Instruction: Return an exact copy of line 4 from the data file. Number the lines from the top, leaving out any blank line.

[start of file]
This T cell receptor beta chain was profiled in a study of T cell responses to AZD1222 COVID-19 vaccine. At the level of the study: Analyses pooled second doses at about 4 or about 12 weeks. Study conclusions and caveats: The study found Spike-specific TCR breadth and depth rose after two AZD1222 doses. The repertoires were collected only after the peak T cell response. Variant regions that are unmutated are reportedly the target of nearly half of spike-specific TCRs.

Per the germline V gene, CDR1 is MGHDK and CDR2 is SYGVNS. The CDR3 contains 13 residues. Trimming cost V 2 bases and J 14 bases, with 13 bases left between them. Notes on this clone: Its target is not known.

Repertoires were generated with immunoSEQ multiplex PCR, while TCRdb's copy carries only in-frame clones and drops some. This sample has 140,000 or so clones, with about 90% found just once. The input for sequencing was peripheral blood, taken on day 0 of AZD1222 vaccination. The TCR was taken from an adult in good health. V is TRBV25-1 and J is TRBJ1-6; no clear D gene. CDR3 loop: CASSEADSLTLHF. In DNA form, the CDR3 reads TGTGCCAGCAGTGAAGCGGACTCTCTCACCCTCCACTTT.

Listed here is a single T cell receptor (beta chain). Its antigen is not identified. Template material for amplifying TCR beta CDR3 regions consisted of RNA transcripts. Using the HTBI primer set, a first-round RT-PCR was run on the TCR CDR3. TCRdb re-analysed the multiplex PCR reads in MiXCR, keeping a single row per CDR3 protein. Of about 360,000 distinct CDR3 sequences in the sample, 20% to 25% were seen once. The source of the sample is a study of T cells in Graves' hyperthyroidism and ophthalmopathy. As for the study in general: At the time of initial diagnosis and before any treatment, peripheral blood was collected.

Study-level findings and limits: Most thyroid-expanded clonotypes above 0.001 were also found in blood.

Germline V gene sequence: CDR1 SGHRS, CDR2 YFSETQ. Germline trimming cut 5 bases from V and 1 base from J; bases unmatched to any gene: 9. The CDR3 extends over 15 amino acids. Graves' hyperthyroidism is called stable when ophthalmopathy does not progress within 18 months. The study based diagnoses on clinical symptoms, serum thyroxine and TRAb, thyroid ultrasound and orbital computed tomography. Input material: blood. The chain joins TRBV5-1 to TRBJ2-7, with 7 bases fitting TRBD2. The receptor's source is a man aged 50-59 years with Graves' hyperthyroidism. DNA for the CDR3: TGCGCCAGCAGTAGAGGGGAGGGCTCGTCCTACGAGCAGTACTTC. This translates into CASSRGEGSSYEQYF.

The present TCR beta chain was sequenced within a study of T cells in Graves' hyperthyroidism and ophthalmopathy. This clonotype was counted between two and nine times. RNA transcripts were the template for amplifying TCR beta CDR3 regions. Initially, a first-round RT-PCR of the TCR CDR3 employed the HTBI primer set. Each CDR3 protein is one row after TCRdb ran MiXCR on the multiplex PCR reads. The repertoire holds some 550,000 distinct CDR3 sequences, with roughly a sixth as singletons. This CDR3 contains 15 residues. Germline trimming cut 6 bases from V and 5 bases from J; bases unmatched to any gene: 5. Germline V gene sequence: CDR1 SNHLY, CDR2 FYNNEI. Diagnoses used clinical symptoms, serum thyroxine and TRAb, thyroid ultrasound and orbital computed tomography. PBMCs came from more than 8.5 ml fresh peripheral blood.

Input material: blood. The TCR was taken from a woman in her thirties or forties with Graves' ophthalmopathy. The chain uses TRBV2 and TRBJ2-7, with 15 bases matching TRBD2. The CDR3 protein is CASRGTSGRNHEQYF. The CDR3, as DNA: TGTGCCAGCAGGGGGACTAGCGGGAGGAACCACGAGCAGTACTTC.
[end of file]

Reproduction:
Listed here is a single T cell receptor (beta chain). Its antigen is not identified. Template material for amplifying TCR beta CDR3 regions consisted of RNA transcripts. Using the HTBI primer set, a first-round RT-PCR was run on the TCR CDR3. TCRdb re-analysed the multiplex PCR reads in MiXCR, keeping a single row per CDR3 protein. Of about 360,000 distinct CDR3 sequences in the sample, 20% to 25% were seen once. The source of the sample is a study of T cells in Graves' hyperthyroidism and ophthalmopathy. As for the study in general: At the time of initial diagnosis and before any treatment, peripheral blood was collected.